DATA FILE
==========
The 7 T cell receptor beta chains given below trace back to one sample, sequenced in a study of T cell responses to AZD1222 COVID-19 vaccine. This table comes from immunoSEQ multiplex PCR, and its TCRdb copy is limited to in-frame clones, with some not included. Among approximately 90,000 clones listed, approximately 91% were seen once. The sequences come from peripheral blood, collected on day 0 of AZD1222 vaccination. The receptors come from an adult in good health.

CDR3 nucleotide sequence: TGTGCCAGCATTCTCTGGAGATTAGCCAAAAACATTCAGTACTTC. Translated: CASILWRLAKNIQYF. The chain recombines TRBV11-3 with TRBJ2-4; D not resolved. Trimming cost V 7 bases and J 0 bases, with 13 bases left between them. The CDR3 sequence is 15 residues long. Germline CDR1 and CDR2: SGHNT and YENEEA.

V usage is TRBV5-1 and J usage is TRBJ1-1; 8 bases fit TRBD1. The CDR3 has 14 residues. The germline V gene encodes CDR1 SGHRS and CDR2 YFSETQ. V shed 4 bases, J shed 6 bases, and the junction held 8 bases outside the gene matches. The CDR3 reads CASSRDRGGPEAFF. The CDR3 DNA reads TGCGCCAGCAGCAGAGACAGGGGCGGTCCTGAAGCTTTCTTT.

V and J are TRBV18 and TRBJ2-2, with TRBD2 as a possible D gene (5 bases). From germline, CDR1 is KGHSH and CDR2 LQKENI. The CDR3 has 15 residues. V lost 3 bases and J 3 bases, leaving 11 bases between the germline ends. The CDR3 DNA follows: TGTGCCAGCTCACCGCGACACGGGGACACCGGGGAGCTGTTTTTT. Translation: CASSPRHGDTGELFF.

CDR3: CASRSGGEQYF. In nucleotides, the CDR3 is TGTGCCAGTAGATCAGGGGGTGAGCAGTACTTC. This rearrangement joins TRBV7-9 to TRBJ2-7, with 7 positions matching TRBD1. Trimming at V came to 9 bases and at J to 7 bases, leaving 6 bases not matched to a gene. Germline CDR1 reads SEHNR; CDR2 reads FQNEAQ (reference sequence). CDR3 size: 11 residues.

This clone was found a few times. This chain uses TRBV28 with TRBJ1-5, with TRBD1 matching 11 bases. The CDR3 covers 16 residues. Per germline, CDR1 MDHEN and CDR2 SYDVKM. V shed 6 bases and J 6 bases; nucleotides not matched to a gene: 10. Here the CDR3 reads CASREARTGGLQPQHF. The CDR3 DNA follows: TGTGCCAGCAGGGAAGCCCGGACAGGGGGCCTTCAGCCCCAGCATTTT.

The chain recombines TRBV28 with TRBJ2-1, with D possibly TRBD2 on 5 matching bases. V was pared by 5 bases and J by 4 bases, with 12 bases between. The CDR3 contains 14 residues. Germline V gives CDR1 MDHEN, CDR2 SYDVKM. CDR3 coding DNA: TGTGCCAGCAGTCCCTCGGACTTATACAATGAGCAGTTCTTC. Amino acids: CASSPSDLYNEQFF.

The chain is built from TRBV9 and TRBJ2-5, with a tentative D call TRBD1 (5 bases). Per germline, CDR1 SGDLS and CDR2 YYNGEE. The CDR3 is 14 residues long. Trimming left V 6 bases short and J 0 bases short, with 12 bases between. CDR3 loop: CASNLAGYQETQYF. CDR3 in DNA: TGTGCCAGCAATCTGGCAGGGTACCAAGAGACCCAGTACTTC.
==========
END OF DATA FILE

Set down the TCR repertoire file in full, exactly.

The 7 T cell receptor beta chains given below trace back to one sample, sequenced in a study of T cell responses to AZD1222 COVID-19 vaccine. This table comes from immunoSEQ multiplex PCR, and its TCRdb copy is limited to in-frame clones, with some not included. Among approximately 90,000 clones listed, approximately 91% were seen once. The sequences come from peripheral blood, collected on day 0 of AZD1222 vaccination. The receptors come from an adult in good health.

CDR3 nucleotide sequence: TGTGCCAGCATTCTCTGGAGATTAGCCAAAAACATTCAGTACTTC. Translated: CASILWRLAKNIQYF. The chain recombines TRBV11-3 with TRBJ2-4; D not resolved. Trimming cost V 7 bases and J 0 bases, with 13 bases left between them. The CDR3 sequence is 15 residues long. Germline CDR1 and CDR2: SGHNT and YENEEA.

V usage is TRBV5-1 and J usage is TRBJ1-1; 8 bases fit TRBD1. The CDR3 has 14 residues. The germline V gene encodes CDR1 SGHRS and CDR2 YFSETQ. V shed 4 bases, J shed 6 bases, and the junction held 8 bases outside the gene matches. The CDR3 reads CASSRDRGGPEAFF. The CDR3 DNA reads TGCGCCAGCAGCAGAGACAGGGGCGGTCCTGAAGCTTTCTTT.

V and J are TRBV18 and TRBJ2-2, with TRBD2 as a possible D gene (5 bases). From germline, CDR1 is KGHSH and CDR2 LQKENI. The CDR3 has 15 residues. V lost 3 bases and J 3 bases, leaving 11 bases between the germline ends. The CDR3 DNA follows: TGTGCCAGCTCACCGCGACACGGGGACACCGGGGAGCTGTTTTTT. Translation: CASSPRHGDTGELFF.

CDR3: CASRSGGEQYF. In nucleotides, the CDR3 is TGTGCCAGTAGATCAGGGGGTGAGCAGTACTTC. This rearrangement joins TRBV7-9 to TRBJ2-7, with 7 positions matching TRBD1. Trimming at V came to 9 bases and at J to 7 bases, leaving 6 bases not matched to a gene. Germline CDR1 reads SEHNR; CDR2 reads FQNEAQ (reference sequence). CDR3 size: 11 residues.

This clone was found a few times. This chain uses TRBV28 with TRBJ1-5, with TRBD1 matching 11 bases. The CDR3 covers 16 residues. Per germline, CDR1 MDHEN and CDR2 SYDVKM. V shed 6 bases and J 6 bases; nucleotides not matched to a gene: 10. Here the CDR3 reads CASREARTGGLQPQHF. The CDR3 DNA follows: TGTGCCAGCAGGGAAGCCCGGACAGGGGGCCTTCAGCCCCAGCATTTT.

The chain recombines TRBV28 with TRBJ2-1, with D possibly TRBD2 on 5 matching bases. V was pared by 5 bases and J by 4 bases, with 12 bases between. The CDR3 contains 14 residues. Germline V gives CDR1 MDHEN, CDR2 SYDVKM. CDR3 coding DNA: TGTGCCAGCAGTCCCTCGGACTTATACAATGAGCAGTTCTTC. Amino acids: CASSPSDLYNEQFF.

The chain is built from TRBV9 and TRBJ2-5, with a tentative D call TRBD1 (5 bases). Per germline, CDR1 SGDLS and CDR2 YYNGEE. The CDR3 is 14 residues long. Trimming left V 6 bases short and J 0 bases short, with 12 bases between. CDR3 loop: CASNLAGYQETQYF. CDR3 in DNA: TGTGCCAGCAATCTGGCAGGGTACCAAGAGACCCAGTACTTC.